I can’t and won’t claim the mantle of a preacher or a minister, but I can relate a few surprise revelations of the Christian life, based on my own experience. I think that a lot of believers can relate to this as well. There’s Biblical doctrine, but then there’s also personal experience. And what I think gets lost a lot of times is that walking with God is very much an experience, and much less of the discipline that it’s often made out to be. Based on that experience, everyone can offer up their own revelations of the Christian life.
A lot of nonbelievers, and even Christians themselves, have what I believe is a TV version of what a Christian should look like and how he or she should behave. But that really misses the mark. The relationship each of us has in our Christian walk is different from other believers, so there really is no standard as to what a Christian or the Christian life is really like.
Back in college I had a psychology professor who was fond of saying “We see things not as they are, but as we are”. It’s a near-poetic way of saying that we’re limited to our ability to perceive what’s going on around us by a combination of physical limits and limited experience. That certainly describes the experience that we have in our walks with God. The combination of our limited abilities to perceive, as well as God’s infinite nature, means that each of us is only scratching at the surface.
But let’s establish from the start that that isn’t a disadvantage.
I believe it was Tim Keller who once said in a sermon, ”If you think you get this, you probably don’t. And if you think you don’t get this, you probably do.” I guess that’s why Jesus said that we must have the faith of little children. I’ve always labored with the assumption that I don’t completely get it, but that’s OK. And yet there are certain things that I have learned from my experience in walking with God.
Two Surprise Revelations of the Christian Life: Your Life Will Be Neither Problem-free Nor Boring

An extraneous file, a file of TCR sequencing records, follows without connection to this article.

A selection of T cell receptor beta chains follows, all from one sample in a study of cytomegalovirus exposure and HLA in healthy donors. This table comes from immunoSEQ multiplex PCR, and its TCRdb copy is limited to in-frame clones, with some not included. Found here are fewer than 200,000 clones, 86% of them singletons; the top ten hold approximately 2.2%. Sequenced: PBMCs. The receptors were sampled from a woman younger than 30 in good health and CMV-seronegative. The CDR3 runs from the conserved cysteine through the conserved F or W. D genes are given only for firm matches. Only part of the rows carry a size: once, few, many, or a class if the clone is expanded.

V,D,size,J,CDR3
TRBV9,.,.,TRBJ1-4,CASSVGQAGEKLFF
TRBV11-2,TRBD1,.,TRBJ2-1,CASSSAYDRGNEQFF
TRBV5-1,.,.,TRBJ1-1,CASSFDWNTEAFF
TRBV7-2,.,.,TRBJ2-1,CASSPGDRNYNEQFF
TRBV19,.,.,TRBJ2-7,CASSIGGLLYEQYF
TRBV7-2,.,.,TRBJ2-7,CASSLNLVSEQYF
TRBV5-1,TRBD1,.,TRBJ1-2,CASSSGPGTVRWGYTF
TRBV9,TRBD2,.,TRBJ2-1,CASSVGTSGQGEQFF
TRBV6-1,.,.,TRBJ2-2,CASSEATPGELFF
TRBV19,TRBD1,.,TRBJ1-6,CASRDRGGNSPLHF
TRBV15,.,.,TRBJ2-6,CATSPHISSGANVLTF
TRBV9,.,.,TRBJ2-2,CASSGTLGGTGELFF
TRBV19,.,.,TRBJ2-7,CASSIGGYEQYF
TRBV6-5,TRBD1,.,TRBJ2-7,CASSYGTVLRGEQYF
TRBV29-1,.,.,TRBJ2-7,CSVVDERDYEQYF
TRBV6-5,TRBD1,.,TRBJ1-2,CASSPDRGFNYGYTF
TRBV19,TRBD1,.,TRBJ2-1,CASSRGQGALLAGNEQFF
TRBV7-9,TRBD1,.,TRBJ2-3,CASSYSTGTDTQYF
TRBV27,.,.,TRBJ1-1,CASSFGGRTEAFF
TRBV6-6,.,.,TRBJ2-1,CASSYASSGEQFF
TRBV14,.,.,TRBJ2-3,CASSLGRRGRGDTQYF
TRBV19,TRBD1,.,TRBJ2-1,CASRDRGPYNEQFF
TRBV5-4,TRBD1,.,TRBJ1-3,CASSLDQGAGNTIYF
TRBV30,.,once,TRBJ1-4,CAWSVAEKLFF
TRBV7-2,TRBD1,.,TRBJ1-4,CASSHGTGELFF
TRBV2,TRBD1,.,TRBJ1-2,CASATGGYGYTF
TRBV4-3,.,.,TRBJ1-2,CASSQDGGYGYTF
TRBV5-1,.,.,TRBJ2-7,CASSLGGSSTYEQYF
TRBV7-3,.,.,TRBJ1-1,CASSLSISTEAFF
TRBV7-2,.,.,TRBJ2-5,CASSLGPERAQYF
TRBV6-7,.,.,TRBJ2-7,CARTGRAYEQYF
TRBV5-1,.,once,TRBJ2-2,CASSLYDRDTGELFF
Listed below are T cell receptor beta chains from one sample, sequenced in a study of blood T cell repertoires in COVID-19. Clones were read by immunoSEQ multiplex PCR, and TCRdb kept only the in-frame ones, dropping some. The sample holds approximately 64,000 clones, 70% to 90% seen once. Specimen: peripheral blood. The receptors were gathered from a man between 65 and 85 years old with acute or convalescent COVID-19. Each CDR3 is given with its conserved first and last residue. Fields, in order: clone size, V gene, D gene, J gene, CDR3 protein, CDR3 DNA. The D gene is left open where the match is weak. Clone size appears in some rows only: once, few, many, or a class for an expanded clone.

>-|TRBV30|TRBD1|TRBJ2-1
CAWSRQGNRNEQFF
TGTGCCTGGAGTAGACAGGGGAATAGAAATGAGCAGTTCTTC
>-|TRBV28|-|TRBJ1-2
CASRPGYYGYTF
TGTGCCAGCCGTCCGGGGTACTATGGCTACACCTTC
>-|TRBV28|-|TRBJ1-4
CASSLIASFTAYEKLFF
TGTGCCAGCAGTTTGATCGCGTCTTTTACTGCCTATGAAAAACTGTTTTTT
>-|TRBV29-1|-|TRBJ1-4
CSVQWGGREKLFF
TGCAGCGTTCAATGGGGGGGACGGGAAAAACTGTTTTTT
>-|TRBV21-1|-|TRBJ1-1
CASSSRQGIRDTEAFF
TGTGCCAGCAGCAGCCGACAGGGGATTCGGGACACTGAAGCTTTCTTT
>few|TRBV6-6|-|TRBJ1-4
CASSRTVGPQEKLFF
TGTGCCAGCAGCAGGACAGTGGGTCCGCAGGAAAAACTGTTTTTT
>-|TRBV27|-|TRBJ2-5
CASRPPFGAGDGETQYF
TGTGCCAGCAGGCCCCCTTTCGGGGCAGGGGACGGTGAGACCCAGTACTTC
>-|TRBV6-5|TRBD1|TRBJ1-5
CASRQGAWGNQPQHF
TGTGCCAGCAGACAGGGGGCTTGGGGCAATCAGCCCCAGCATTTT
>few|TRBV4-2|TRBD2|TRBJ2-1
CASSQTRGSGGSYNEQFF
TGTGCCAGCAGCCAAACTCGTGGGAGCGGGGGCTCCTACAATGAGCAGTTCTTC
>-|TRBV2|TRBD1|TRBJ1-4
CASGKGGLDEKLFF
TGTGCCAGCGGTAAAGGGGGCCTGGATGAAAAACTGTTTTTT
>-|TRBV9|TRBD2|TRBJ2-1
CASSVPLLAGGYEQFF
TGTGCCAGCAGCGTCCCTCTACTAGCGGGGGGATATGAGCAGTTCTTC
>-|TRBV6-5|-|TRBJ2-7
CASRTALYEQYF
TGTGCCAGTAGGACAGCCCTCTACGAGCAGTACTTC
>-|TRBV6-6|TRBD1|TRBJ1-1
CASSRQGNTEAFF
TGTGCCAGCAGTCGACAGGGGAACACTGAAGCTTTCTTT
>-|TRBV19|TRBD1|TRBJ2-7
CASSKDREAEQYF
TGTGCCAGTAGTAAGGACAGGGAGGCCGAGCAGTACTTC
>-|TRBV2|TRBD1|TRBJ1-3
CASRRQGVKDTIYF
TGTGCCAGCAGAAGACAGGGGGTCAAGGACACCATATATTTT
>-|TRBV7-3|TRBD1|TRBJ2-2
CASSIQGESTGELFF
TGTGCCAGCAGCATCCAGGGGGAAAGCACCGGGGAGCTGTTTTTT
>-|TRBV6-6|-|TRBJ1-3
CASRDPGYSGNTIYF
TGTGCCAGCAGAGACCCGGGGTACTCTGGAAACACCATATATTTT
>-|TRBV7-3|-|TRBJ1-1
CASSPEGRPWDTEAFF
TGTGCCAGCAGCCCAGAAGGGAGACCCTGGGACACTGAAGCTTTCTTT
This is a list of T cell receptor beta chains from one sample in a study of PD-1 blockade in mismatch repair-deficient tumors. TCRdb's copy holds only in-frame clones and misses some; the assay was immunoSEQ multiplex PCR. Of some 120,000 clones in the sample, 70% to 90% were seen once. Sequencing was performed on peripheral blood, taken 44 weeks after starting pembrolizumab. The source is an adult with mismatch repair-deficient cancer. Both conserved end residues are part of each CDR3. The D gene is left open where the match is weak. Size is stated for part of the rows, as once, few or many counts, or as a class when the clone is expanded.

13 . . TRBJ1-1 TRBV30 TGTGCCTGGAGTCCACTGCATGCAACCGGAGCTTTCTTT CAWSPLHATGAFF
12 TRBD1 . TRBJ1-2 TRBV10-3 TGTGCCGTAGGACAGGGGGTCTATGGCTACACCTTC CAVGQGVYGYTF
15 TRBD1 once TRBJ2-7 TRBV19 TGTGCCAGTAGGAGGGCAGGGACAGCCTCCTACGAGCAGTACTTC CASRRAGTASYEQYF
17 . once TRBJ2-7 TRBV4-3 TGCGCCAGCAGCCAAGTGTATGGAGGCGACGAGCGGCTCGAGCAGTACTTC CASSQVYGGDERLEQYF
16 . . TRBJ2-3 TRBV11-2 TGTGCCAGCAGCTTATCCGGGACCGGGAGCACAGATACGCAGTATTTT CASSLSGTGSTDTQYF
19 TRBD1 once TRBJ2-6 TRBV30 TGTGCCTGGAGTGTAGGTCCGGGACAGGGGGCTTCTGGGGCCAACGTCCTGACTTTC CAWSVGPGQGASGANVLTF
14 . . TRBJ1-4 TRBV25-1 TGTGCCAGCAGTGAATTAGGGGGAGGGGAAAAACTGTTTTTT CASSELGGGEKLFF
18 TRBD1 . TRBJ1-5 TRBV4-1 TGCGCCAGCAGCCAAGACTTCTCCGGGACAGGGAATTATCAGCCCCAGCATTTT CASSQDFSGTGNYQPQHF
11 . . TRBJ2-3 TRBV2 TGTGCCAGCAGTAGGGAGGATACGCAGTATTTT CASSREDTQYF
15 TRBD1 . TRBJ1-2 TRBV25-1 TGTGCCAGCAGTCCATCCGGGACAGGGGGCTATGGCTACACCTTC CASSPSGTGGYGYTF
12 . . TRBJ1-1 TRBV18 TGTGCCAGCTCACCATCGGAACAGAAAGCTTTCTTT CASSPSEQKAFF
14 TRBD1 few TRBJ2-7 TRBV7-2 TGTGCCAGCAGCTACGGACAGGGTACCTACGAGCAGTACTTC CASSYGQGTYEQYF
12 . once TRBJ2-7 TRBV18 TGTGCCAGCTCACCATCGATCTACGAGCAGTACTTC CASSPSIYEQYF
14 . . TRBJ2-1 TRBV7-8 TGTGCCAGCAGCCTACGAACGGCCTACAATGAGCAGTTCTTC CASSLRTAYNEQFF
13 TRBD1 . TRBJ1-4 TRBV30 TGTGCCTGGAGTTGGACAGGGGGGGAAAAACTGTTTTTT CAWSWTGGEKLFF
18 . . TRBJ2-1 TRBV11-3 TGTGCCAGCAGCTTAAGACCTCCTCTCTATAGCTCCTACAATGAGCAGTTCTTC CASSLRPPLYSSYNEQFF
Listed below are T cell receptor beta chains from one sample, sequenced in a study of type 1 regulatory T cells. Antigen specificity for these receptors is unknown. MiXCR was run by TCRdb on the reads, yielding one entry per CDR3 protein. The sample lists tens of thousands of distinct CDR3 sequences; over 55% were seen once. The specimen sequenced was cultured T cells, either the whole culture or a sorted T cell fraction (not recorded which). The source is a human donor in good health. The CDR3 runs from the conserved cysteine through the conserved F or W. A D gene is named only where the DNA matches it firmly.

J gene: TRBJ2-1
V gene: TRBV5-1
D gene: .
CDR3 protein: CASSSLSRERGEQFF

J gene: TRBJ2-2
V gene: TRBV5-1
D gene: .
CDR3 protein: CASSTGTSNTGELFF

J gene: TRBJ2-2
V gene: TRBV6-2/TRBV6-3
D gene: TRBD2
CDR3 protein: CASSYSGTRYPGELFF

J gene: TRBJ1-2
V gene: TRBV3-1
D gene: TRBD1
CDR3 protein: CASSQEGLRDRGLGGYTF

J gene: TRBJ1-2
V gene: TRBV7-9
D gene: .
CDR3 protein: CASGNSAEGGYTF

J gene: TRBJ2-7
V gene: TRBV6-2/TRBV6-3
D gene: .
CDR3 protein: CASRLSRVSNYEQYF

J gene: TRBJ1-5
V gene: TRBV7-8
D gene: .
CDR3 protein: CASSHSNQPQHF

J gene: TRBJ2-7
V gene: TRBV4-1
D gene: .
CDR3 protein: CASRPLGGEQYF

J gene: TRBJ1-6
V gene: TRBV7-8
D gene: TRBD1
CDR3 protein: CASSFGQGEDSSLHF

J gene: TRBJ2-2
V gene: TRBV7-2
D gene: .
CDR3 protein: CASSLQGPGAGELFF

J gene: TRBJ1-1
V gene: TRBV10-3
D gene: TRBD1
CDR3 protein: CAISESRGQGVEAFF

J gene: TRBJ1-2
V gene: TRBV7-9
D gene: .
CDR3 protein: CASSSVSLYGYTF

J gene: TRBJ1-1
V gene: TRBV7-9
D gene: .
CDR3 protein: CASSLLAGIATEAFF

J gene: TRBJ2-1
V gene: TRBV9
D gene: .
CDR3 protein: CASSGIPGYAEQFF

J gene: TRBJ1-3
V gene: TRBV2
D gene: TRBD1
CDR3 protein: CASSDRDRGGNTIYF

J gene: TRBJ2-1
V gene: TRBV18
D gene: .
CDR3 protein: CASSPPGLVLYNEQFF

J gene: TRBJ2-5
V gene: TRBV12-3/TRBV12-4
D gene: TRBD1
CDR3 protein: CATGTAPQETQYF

There’s a popular notion of Christians that has them all dressed in white, with neatly coiffed hair, and singing church songs behind toothy smiles. One might assume that they are these perfect people, who are leading perfect lives.
Nothing could be further from the truth. I’m sometimes hesitant to admit to being a Christian for fear that in so many ways I’m a complete wreck as a human being. But that’s actually pretty normal.
What I’ve learned is that when you become a Christian, your life is anything the problem-free. In fact, in a real way, your life gets more complicated. That’s because you increasingly find yourself at odds with the way the world does things.
As well, Christians experience relational conflict, health problems, financial struggles, career dislocations, and surprise disasters with at least the same frequency that nonbelievers do. The idea that Christians lead a problem free-life is a complete and utter fantasy.
There’s also an unfortunate negative connection here. If people believe that Christians are somehow perfect, they will reject the faith out of fear that they fall short of the mark.
But here’s a newsflash: Every Christian alive falls short of the mark (Romans 3:23) The best witness any of us can have is to share our own troubles, weaknesses, shortcomings and sins with others. That would be a more welcoming message to a non-believer than white outfits, toothy smiles, and church hymns.
In the same vein, there’s also a well-deserved perception that the Christian life is a boring one. Since many Christians are fond of reading off the world’s sins, and then promising that hellfire and brimstone are soon to follow, non-believers may assume that Christians live by strict rules. Without a doubt, that would make life extremely boring.
I’m not saying that there aren’t Christians out there who don’t adhere to some trumped up set of rules. But the reality is that like everyone else in this world, we’re just making our way through, and trying to stay out of trouble.
Here’s something I’ve learned from personal experience…when you’re following God, life isn’t boring. God will often bring you to places and in front of people you would never go to on your own. You also find yourself in a variety of situations you never imagined.
If you’ve ever read any of the Gospels – Matthew, Mark, Luke or John – you quickly realize that when the apostles were following Jesus they never knew what was coming next. They rarely knew ahead of time where they were going or what they’d be doing. Each day was its own adventure.
It’s largely that way for believers today. God doesn’t fit neatly into a box, and even if he did, he wouldn’t stay in it. Nor does he expect his followers to stay in a box.
In Lamentations 3:21-23 were told: ”Because of the LORD’s great love we are not consumed, for his compassions never fail. They are new every morning…”
And so is everything else that he sends our way. Rest assured, the Christian life isn’t boring. That isn’t to say that there aren’t Christians out there who hide behind faith as an excuse to hide from the world. But that’s not what we’re commanded to do.
In fact, the Great Commission, given to us in Matthew 28:19-20, says ”Therefore go and make disciples of all nations, baptizing them in the name of the Father and of the Son and of the Holy Spirit, and teaching them to obey everything I have commanded you.”
That’s a call to action, not a call to seclusion.
But there are other surprise revelation of the Christian life that are no less profound.